As shown in FIG. 5, waveforms (A) and (B) represent the video format signals e, and f, which are written-into, and read-out of the picture memory 3, respectively, and which have a phase difference therebetween corresponding to a difference between the writing and the reading addresses of the picture memory 3, and the so-called synchronization conversions are performed according to the phase difference. FIGS. 6-8 show the periods of S-P and P-S conversion for the synchronization conversion. In FIGS. 7 and 8, a reset position (point of time t3) of the write-in starting point, and a reset position (point of time t4) of the read-out, starting point are shown which correspond to FIG. 5. FIG. 6 shows the waveforms (A) and (B) of the clocks a and b, respectively. FIG. 7 is an enlarged diagram, wherein waveforms (A) and (B) show the clocks a and b, respectively, in a period including the point of time t3, and FIG. 8, is enlarged diagram showing the waveforms (A) and (B) of the clocks a and b, respectively, in a period of time including the point of time t4. In the interval between the points of time t3 and t4, the clocks a and b are made to be anti-phase or opposite to each other, so that the data-writing and the data-reading operations into and out of the picture memory, respectively, can be alternately or selectively performed. Referring to FIG. 8, in the other sections or intervals (e.g. after time t4), however, the anti-phase state is not maintained after the reset operation, so that the data writing-into and data reading-out operations of the picture memory 3 cannot be alternately performed.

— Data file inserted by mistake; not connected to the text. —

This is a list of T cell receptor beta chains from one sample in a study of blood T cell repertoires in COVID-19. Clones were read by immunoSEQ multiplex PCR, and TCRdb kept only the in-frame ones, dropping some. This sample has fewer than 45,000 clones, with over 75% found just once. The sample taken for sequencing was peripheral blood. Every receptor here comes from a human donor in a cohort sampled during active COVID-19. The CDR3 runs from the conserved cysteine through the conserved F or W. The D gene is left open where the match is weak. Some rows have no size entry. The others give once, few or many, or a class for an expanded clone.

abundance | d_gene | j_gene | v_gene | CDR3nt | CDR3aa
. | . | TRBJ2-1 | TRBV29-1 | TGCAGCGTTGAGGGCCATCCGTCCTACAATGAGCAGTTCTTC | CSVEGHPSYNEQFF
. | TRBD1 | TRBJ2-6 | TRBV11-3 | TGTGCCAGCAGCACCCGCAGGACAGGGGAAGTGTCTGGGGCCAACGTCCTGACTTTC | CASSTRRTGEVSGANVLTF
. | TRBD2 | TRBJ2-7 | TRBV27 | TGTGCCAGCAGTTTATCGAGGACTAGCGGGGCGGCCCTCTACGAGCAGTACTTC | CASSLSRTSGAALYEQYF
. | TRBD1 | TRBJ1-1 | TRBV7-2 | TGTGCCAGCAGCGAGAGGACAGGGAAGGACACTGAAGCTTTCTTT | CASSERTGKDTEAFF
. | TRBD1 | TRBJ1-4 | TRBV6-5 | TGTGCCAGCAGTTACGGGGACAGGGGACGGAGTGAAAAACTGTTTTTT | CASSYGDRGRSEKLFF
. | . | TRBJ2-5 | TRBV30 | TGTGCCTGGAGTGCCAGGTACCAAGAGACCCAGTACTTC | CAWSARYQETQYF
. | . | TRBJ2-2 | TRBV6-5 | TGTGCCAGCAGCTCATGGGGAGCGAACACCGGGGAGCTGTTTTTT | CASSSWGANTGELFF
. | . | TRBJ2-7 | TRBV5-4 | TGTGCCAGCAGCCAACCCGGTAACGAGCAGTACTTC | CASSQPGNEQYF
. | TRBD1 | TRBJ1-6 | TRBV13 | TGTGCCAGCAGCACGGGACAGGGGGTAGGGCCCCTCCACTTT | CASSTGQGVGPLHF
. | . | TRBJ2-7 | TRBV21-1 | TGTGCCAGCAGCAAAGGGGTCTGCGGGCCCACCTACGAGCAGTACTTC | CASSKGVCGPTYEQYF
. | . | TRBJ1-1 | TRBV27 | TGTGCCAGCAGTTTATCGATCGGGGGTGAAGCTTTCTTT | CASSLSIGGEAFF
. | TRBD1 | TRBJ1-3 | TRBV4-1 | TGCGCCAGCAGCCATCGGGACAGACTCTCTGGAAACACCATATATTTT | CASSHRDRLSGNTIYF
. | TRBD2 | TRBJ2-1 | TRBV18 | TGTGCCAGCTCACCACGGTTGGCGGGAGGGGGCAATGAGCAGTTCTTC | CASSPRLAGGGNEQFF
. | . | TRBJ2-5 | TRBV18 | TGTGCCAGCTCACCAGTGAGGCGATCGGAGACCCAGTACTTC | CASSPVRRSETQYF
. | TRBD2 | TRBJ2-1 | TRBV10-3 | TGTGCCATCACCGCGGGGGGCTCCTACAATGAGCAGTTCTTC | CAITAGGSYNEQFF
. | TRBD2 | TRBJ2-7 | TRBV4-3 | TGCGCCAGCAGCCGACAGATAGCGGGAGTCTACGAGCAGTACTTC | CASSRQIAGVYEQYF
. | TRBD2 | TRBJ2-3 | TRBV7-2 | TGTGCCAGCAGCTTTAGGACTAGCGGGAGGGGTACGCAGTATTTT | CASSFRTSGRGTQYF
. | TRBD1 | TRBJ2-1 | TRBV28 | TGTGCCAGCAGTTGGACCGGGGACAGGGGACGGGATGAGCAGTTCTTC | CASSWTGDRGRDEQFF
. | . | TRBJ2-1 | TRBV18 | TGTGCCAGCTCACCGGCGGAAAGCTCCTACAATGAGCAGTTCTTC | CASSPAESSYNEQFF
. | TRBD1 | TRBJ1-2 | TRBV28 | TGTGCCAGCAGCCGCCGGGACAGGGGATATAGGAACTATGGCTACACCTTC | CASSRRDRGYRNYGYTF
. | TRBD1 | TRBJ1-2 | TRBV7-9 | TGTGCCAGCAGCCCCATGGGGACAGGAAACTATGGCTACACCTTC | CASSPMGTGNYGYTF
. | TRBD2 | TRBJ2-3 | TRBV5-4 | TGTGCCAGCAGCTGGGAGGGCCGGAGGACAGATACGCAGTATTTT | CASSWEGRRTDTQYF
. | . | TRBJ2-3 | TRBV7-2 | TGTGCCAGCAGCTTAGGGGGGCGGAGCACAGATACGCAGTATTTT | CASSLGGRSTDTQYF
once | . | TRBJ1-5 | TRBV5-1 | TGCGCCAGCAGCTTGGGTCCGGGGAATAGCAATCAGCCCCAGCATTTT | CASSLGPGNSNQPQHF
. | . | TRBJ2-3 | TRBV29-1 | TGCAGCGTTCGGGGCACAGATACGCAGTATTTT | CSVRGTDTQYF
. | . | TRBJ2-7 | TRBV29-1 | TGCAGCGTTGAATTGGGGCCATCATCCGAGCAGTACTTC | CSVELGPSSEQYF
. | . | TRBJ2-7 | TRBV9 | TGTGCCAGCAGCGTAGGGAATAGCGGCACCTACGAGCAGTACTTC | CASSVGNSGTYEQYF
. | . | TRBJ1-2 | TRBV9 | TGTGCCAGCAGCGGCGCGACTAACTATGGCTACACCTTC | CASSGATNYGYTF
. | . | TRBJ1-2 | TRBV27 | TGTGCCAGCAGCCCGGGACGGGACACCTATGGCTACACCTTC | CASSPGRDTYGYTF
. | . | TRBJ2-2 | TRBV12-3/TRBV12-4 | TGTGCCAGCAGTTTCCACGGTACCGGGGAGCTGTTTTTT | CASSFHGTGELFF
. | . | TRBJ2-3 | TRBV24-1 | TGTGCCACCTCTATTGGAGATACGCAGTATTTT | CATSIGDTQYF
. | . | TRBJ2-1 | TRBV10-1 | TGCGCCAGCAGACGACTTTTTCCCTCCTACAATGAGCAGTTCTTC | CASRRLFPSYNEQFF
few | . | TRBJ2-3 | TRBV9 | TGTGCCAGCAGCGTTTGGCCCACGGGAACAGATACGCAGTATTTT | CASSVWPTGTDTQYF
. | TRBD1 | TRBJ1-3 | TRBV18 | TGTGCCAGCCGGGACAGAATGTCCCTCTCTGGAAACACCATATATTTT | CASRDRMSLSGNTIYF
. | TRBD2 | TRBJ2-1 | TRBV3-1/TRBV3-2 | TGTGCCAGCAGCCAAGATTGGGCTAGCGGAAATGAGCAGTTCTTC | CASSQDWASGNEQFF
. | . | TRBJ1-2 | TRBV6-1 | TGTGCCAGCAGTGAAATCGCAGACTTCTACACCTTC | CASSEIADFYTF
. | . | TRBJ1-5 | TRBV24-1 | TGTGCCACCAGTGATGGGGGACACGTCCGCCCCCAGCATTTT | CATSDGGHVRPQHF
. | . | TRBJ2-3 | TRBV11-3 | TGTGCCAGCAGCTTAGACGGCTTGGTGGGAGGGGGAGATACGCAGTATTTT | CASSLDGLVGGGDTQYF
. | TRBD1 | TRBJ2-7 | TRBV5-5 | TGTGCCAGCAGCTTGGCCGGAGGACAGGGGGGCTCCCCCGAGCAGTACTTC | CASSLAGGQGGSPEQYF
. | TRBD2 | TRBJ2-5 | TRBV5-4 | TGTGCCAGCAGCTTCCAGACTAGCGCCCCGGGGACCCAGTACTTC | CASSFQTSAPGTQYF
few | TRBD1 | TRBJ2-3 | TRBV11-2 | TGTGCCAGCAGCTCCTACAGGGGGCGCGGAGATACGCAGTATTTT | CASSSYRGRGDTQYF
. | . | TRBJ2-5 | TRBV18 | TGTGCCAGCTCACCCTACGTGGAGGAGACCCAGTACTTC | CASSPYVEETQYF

In order to maintain the anti-phase relationship between clocks a and b outside of the interval between t3 and t4, it has been suggested that the clocks a and b be phase-modulated so that clocks a and b do not overlap each other outside of the interval between t3 and t4. Such a phase-modulating method has been used in broadcasting equipment; however, the phase-modulating method introduces problems into the processing system. More particularly, the phase-modulating method requires a complicated circuit arrangement for the memory controller, and further, the method requires high-speed components for the picture memory, the S-P converter, the P-S converter, the memory controller, etc. These high-speed components provide the required time for performing various timings, and necessarily increase the power consumption of the system.